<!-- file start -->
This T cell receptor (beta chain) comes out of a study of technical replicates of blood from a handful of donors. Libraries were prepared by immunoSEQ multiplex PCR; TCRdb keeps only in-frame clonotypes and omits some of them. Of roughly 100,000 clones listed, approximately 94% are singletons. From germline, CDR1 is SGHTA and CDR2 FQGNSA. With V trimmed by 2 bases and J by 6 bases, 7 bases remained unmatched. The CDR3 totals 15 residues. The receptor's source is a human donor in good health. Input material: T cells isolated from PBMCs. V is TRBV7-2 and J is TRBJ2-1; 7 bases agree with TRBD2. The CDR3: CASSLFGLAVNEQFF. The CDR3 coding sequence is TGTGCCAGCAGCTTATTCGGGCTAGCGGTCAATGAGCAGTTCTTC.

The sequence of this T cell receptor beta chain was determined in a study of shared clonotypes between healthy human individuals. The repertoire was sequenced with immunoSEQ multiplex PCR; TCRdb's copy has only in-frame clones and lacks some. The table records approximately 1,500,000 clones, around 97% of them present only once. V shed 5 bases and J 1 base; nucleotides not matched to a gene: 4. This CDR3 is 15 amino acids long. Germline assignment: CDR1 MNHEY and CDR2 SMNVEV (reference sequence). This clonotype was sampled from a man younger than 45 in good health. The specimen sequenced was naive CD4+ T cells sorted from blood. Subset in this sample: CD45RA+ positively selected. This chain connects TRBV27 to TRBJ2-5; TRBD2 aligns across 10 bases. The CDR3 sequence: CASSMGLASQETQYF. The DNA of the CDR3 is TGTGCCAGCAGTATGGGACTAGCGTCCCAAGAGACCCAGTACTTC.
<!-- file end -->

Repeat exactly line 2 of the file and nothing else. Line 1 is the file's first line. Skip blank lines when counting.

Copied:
The sequence of this T cell receptor beta chain was determined in a study of shared clonotypes between healthy human individuals. The repertoire was sequenced with immunoSEQ multiplex PCR; TCRdb's copy has only in-frame clones and lacks some. The table records approximately 1,500,000 clones, around 97% of them present only once. V shed 5 bases and J 1 base; nucleotides not matched to a gene: 4. This CDR3 is 15 amino acids long. Germline assignment: CDR1 MNHEY and CDR2 SMNVEV (reference sequence). This clonotype was sampled from a man younger than 45 in good health. The specimen sequenced was naive CD4+ T cells sorted from blood. Subset in this sample: CD45RA+ positively selected. This chain connects TRBV27 to TRBJ2-5; TRBD2 aligns across 10 bases. The CDR3 sequence: CASSMGLASQETQYF. The DNA of the CDR3 is TGTGCCAGCAGTATGGGACTAGCGTCCCAAGAGACCCAGTACTTC.